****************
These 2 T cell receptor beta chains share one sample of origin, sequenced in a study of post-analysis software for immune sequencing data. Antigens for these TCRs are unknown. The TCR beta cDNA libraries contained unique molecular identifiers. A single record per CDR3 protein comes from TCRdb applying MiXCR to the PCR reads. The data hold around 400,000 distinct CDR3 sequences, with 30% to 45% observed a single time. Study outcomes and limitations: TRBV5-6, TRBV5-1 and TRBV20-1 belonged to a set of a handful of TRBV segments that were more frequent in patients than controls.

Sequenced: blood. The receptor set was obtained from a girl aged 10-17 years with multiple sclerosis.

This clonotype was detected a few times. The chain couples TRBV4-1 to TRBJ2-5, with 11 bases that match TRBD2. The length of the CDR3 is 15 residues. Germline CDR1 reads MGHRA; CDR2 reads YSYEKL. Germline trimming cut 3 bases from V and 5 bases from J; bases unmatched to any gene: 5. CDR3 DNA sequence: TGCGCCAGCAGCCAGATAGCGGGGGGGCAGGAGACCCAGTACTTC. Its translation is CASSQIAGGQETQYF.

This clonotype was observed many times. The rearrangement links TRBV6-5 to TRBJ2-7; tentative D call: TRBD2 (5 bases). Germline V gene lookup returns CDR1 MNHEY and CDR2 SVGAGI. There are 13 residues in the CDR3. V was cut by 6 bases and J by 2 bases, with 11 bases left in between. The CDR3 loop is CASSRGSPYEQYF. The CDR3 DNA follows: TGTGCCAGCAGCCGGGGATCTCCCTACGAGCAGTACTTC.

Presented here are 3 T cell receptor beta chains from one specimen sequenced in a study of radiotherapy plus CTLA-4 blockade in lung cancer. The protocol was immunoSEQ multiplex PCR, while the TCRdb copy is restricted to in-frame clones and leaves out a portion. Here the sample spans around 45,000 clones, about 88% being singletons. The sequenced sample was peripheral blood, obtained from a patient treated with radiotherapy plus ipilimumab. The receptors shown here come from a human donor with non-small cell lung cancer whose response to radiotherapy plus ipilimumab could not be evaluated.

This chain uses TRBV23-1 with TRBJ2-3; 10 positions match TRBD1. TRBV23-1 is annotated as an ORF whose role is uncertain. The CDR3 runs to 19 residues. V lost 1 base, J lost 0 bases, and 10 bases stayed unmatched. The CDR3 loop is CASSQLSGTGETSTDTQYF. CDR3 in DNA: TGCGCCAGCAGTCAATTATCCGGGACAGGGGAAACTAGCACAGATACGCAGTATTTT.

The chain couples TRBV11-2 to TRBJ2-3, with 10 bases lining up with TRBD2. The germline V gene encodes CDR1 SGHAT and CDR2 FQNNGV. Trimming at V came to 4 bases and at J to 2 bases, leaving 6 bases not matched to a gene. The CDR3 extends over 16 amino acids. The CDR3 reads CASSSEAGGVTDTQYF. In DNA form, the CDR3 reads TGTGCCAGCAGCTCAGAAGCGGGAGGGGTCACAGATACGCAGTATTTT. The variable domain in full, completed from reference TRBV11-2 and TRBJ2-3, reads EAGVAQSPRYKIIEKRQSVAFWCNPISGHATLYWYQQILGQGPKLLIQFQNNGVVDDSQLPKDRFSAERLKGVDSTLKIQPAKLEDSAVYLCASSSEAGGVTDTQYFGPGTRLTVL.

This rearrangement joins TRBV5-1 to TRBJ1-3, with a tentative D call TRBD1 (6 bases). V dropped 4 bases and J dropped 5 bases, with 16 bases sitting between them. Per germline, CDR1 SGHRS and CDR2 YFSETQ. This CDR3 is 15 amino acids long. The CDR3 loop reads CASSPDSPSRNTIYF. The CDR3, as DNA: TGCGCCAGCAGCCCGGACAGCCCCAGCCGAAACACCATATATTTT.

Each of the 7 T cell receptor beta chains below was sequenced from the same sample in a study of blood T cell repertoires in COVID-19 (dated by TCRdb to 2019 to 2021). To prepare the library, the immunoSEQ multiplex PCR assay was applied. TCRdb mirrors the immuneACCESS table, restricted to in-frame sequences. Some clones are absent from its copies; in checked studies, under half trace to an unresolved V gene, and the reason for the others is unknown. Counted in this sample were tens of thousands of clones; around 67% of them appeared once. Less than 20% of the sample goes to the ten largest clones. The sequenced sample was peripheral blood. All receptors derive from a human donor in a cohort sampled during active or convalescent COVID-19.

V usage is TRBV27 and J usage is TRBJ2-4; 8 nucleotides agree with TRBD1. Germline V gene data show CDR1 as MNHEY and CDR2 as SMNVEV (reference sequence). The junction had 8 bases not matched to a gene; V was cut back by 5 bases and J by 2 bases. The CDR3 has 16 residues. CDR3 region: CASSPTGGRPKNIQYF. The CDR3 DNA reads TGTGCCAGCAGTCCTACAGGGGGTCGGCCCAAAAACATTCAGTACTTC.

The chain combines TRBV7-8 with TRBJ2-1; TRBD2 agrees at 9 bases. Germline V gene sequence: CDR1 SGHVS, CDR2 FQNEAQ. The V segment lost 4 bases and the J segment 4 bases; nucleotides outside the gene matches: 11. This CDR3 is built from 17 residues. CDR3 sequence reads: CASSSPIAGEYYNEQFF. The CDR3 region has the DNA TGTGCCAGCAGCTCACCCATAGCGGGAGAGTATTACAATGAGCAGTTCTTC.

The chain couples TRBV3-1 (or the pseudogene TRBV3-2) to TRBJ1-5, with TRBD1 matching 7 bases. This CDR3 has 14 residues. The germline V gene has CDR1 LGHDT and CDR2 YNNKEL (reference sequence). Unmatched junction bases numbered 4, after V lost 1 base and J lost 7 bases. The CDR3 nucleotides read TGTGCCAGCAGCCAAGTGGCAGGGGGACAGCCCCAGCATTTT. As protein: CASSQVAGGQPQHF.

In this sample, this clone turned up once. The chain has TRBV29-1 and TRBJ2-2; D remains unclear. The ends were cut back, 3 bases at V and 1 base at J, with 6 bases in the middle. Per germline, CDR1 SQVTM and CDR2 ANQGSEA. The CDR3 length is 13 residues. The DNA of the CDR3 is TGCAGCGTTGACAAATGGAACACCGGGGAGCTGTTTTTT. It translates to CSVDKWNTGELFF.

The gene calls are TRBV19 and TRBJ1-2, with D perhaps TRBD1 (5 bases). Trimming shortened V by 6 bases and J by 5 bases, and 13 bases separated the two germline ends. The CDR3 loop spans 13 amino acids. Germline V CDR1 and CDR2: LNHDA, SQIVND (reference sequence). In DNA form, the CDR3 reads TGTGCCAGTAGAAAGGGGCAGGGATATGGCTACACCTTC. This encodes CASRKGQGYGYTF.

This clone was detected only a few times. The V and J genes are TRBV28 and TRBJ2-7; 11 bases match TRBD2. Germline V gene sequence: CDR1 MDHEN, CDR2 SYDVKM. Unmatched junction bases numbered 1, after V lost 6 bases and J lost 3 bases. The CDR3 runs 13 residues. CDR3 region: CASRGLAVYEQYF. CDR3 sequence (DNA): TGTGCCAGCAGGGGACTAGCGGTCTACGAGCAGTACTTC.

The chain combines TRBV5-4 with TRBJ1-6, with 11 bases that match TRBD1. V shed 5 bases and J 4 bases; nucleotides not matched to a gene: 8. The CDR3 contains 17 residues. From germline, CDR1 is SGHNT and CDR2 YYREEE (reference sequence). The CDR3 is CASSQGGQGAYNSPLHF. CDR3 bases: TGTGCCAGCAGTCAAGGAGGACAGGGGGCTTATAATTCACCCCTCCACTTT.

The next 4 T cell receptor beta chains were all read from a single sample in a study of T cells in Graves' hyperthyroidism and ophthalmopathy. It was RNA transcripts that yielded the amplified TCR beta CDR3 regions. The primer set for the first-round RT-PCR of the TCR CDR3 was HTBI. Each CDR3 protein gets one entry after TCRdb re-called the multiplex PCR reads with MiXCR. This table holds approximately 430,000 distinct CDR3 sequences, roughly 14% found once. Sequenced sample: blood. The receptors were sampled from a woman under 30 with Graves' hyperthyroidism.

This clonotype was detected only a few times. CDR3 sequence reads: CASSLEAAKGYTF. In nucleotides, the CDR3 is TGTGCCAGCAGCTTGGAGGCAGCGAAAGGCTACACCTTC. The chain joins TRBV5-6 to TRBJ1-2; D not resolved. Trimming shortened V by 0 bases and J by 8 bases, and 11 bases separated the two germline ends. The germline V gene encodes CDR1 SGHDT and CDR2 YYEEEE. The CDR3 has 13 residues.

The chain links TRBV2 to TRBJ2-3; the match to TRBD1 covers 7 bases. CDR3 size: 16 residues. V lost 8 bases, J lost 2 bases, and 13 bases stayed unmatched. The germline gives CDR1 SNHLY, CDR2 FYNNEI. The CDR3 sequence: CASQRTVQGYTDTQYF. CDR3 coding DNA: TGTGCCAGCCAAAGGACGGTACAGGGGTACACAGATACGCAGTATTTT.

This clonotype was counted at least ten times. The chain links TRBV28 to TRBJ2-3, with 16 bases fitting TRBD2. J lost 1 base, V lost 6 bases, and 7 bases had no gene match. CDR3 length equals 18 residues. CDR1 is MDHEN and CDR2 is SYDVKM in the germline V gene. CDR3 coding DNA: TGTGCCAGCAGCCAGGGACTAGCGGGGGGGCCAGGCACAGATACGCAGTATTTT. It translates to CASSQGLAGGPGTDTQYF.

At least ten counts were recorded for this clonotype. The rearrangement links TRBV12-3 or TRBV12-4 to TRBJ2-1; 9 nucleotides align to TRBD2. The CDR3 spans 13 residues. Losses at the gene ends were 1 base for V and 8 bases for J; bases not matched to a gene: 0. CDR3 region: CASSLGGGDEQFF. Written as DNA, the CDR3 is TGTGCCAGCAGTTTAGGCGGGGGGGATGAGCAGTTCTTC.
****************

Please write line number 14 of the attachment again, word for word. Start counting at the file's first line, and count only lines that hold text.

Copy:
The gene calls are TRBV19 and TRBJ1-2, with D perhaps TRBD1 (5 bases). Trimming shortened V by 6 bases and J by 5 bases, and 13 bases separated the two germline ends. The CDR3 loop spans 13 amino acids. Germline V CDR1 and CDR2: LNHDA, SQIVND (reference sequence). In DNA form, the CDR3 reads TGTGCCAGTAGAAAGGGGCAGGGATATGGCTACACCTTC. This encodes CASRKGQGYGYTF.